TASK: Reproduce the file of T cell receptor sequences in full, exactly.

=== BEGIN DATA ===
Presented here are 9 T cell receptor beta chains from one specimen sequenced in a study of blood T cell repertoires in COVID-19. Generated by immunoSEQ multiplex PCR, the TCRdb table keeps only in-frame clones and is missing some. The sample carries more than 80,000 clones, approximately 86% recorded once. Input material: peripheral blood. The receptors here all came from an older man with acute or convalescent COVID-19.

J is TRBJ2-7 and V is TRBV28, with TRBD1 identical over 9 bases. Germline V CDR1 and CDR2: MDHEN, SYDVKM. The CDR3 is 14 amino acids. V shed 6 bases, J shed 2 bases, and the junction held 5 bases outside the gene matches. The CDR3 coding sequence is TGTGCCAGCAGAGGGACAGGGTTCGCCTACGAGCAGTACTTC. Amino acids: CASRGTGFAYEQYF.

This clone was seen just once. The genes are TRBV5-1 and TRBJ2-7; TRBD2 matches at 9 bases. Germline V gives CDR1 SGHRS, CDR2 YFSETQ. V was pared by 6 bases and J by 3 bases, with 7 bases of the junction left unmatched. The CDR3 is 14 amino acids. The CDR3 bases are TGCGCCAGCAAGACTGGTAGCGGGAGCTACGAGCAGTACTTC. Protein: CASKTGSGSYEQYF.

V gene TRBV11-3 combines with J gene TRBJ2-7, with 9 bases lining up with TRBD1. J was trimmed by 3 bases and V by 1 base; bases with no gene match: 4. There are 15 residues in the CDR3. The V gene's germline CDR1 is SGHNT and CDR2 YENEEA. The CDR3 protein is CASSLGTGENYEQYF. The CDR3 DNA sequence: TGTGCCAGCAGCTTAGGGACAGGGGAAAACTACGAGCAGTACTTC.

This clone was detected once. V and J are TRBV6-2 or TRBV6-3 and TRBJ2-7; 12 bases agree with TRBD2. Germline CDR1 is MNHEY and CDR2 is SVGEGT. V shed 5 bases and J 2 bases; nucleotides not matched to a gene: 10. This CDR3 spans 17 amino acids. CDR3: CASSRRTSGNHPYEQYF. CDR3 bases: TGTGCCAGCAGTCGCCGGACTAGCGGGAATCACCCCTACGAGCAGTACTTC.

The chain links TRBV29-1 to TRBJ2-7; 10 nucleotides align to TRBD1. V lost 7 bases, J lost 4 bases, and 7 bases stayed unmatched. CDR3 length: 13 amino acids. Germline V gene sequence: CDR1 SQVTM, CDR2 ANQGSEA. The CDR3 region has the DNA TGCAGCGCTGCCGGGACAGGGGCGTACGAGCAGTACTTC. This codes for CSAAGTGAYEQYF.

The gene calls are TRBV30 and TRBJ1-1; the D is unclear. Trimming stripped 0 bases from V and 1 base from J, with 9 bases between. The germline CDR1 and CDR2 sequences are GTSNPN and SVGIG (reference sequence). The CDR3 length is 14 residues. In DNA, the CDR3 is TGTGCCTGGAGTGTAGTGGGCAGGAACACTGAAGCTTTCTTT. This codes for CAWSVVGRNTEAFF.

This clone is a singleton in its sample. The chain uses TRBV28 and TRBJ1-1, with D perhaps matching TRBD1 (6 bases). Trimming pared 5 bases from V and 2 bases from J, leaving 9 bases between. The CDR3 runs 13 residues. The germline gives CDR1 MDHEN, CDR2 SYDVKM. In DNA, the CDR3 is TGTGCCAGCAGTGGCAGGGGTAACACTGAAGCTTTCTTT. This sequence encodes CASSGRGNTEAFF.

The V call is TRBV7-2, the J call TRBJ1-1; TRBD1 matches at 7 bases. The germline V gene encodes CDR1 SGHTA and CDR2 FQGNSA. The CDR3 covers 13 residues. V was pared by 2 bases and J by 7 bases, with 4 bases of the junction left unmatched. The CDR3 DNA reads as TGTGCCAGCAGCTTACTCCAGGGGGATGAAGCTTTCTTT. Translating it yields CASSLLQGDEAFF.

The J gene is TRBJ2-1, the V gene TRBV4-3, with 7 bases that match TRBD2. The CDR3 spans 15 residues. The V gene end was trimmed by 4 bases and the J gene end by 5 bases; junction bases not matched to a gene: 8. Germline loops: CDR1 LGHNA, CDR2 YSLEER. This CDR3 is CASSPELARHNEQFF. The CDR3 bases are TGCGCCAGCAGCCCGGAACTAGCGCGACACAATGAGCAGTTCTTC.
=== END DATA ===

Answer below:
Presented here are 9 T cell receptor beta chains from one specimen sequenced in a study of blood T cell repertoires in COVID-19. Generated by immunoSEQ multiplex PCR, the TCRdb table keeps only in-frame clones and is missing some. The sample carries more than 80,000 clones, approximately 86% recorded once. Input material: peripheral blood. The receptors here all came from an older man with acute or convalescent COVID-19.

J is TRBJ2-7 and V is TRBV28, with TRBD1 identical over 9 bases. Germline V CDR1 and CDR2: MDHEN, SYDVKM. The CDR3 is 14 amino acids. V shed 6 bases, J shed 2 bases, and the junction held 5 bases outside the gene matches. The CDR3 coding sequence is TGTGCCAGCAGAGGGACAGGGTTCGCCTACGAGCAGTACTTC. Amino acids: CASRGTGFAYEQYF.

This clone was seen just once. The genes are TRBV5-1 and TRBJ2-7; TRBD2 matches at 9 bases. Germline V gives CDR1 SGHRS, CDR2 YFSETQ. V was pared by 6 bases and J by 3 bases, with 7 bases of the junction left unmatched. The CDR3 is 14 amino acids. The CDR3 bases are TGCGCCAGCAAGACTGGTAGCGGGAGCTACGAGCAGTACTTC. Protein: CASKTGSGSYEQYF.

V gene TRBV11-3 combines with J gene TRBJ2-7, with 9 bases lining up with TRBD1. J was trimmed by 3 bases and V by 1 base; bases with no gene match: 4. There are 15 residues in the CDR3. The V gene's germline CDR1 is SGHNT and CDR2 YENEEA. The CDR3 protein is CASSLGTGENYEQYF. The CDR3 DNA sequence: TGTGCCAGCAGCTTAGGGACAGGGGAAAACTACGAGCAGTACTTC.

This clone was detected once. V and J are TRBV6-2 or TRBV6-3 and TRBJ2-7; 12 bases agree with TRBD2. Germline CDR1 is MNHEY and CDR2 is SVGEGT. V shed 5 bases and J 2 bases; nucleotides not matched to a gene: 10. This CDR3 spans 17 amino acids. CDR3: CASSRRTSGNHPYEQYF. CDR3 bases: TGTGCCAGCAGTCGCCGGACTAGCGGGAATCACCCCTACGAGCAGTACTTC.

The chain links TRBV29-1 to TRBJ2-7; 10 nucleotides align to TRBD1. V lost 7 bases, J lost 4 bases, and 7 bases stayed unmatched. CDR3 length: 13 amino acids. Germline V gene sequence: CDR1 SQVTM, CDR2 ANQGSEA. The CDR3 region has the DNA TGCAGCGCTGCCGGGACAGGGGCGTACGAGCAGTACTTC. This codes for CSAAGTGAYEQYF.

The gene calls are TRBV30 and TRBJ1-1; the D is unclear. Trimming stripped 0 bases from V and 1 base from J, with 9 bases between. The germline CDR1 and CDR2 sequences are GTSNPN and SVGIG (reference sequence). The CDR3 length is 14 residues. In DNA, the CDR3 is TGTGCCTGGAGTGTAGTGGGCAGGAACACTGAAGCTTTCTTT. This codes for CAWSVVGRNTEAFF.

This clone is a singleton in its sample. The chain uses TRBV28 and TRBJ1-1, with D perhaps matching TRBD1 (6 bases). Trimming pared 5 bases from V and 2 bases from J, leaving 9 bases between. The CDR3 runs 13 residues. The germline gives CDR1 MDHEN, CDR2 SYDVKM. In DNA, the CDR3 is TGTGCCAGCAGTGGCAGGGGTAACACTGAAGCTTTCTTT. This sequence encodes CASSGRGNTEAFF.

The V call is TRBV7-2, the J call TRBJ1-1; TRBD1 matches at 7 bases. The germline V gene encodes CDR1 SGHTA and CDR2 FQGNSA. The CDR3 covers 13 residues. V was pared by 2 bases and J by 7 bases, with 4 bases of the junction left unmatched. The CDR3 DNA reads as TGTGCCAGCAGCTTACTCCAGGGGGATGAAGCTTTCTTT. Translating it yields CASSLLQGDEAFF.

The J gene is TRBJ2-1, the V gene TRBV4-3, with 7 bases that match TRBD2. The CDR3 spans 15 residues. The V gene end was trimmed by 4 bases and the J gene end by 5 bases; junction bases not matched to a gene: 8. Germline loops: CDR1 LGHNA, CDR2 YSLEER. This CDR3 is CASSPELARHNEQFF. The CDR3 bases are TGCGCCAGCAGCCCGGAACTAGCGCGACACAATGAGCAGTTCTTC.